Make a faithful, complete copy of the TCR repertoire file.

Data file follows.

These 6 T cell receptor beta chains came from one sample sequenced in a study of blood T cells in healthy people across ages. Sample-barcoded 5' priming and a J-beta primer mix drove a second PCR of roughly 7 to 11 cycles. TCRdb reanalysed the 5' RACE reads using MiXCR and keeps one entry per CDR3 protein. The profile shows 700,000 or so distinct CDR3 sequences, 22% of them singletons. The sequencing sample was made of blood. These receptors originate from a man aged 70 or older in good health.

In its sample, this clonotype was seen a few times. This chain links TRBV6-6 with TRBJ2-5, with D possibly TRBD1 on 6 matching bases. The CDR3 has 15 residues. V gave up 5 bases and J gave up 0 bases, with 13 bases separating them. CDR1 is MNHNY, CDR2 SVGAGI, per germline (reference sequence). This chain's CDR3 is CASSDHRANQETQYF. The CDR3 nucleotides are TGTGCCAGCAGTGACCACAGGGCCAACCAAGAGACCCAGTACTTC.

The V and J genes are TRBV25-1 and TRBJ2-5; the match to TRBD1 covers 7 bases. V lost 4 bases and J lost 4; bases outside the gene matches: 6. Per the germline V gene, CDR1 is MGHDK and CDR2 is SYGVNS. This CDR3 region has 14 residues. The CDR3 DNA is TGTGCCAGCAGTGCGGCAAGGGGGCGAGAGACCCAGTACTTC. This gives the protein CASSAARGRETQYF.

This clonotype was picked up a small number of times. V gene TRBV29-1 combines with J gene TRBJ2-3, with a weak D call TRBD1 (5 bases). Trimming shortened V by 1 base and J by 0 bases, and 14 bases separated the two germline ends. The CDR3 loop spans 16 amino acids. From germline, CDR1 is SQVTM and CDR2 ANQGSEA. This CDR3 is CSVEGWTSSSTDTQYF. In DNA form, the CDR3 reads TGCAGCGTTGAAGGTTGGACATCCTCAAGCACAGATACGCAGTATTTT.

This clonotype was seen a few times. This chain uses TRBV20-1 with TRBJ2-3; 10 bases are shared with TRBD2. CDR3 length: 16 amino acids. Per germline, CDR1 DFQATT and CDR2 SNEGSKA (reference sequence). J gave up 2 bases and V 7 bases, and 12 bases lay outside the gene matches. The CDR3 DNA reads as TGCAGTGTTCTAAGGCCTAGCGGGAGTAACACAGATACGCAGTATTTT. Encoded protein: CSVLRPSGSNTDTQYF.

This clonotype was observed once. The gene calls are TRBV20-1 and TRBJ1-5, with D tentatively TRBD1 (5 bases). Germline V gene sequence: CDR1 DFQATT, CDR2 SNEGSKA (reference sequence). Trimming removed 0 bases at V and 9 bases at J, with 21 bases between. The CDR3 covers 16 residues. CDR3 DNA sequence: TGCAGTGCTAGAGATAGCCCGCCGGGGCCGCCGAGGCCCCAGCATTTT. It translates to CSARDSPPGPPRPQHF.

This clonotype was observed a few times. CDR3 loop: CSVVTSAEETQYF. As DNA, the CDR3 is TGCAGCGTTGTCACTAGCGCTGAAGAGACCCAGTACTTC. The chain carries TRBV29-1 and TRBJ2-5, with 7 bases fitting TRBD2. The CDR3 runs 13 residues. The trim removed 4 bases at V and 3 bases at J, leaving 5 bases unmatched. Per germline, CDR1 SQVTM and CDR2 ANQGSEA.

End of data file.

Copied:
These 6 T cell receptor beta chains came from one sample sequenced in a study of blood T cells in healthy people across ages. Sample-barcoded 5' priming and a J-beta primer mix drove a second PCR of roughly 7 to 11 cycles. TCRdb reanalysed the 5' RACE reads using MiXCR and keeps one entry per CDR3 protein. The profile shows 700,000 or so distinct CDR3 sequences, 22% of them singletons. The sequencing sample was made of blood. These receptors originate from a man aged 70 or older in good health.

In its sample, this clonotype was seen a few times. This chain links TRBV6-6 with TRBJ2-5, with D possibly TRBD1 on 6 matching bases. The CDR3 has 15 residues. V gave up 5 bases and J gave up 0 bases, with 13 bases separating them. CDR1 is MNHNY, CDR2 SVGAGI, per germline (reference sequence). This chain's CDR3 is CASSDHRANQETQYF. The CDR3 nucleotides are TGTGCCAGCAGTGACCACAGGGCCAACCAAGAGACCCAGTACTTC.

The V and J genes are TRBV25-1 and TRBJ2-5; the match to TRBD1 covers 7 bases. V lost 4 bases and J lost 4; bases outside the gene matches: 6. Per the germline V gene, CDR1 is MGHDK and CDR2 is SYGVNS. This CDR3 region has 14 residues. The CDR3 DNA is TGTGCCAGCAGTGCGGCAAGGGGGCGAGAGACCCAGTACTTC. This gives the protein CASSAARGRETQYF.

This clonotype was picked up a small number of times. V gene TRBV29-1 combines with J gene TRBJ2-3, with a weak D call TRBD1 (5 bases). Trimming shortened V by 1 base and J by 0 bases, and 14 bases separated the two germline ends. The CDR3 loop spans 16 amino acids. From germline, CDR1 is SQVTM and CDR2 ANQGSEA. This CDR3 is CSVEGWTSSSTDTQYF. In DNA form, the CDR3 reads TGCAGCGTTGAAGGTTGGACATCCTCAAGCACAGATACGCAGTATTTT.

This clonotype was seen a few times. This chain uses TRBV20-1 with TRBJ2-3; 10 bases are shared with TRBD2. CDR3 length: 16 amino acids. Per germline, CDR1 DFQATT and CDR2 SNEGSKA (reference sequence). J gave up 2 bases and V 7 bases, and 12 bases lay outside the gene matches. The CDR3 DNA reads as TGCAGTGTTCTAAGGCCTAGCGGGAGTAACACAGATACGCAGTATTTT. Encoded protein: CSVLRPSGSNTDTQYF.

This clonotype was observed once. The gene calls are TRBV20-1 and TRBJ1-5, with D tentatively TRBD1 (5 bases). Germline V gene sequence: CDR1 DFQATT, CDR2 SNEGSKA (reference sequence). Trimming removed 0 bases at V and 9 bases at J, with 21 bases between. The CDR3 covers 16 residues. CDR3 DNA sequence: TGCAGTGCTAGAGATAGCCCGCCGGGGCCGCCGAGGCCCCAGCATTTT. It translates to CSARDSPPGPPRPQHF.

This clonotype was observed a few times. CDR3 loop: CSVVTSAEETQYF. As DNA, the CDR3 is TGCAGCGTTGTCACTAGCGCTGAAGAGACCCAGTACTTC. The chain carries TRBV29-1 and TRBJ2-5, with 7 bases fitting TRBD2. The CDR3 runs 13 residues. The trim removed 4 bases at V and 3 bases at J, leaving 5 bases unmatched. Per germline, CDR1 SQVTM and CDR2 ANQGSEA.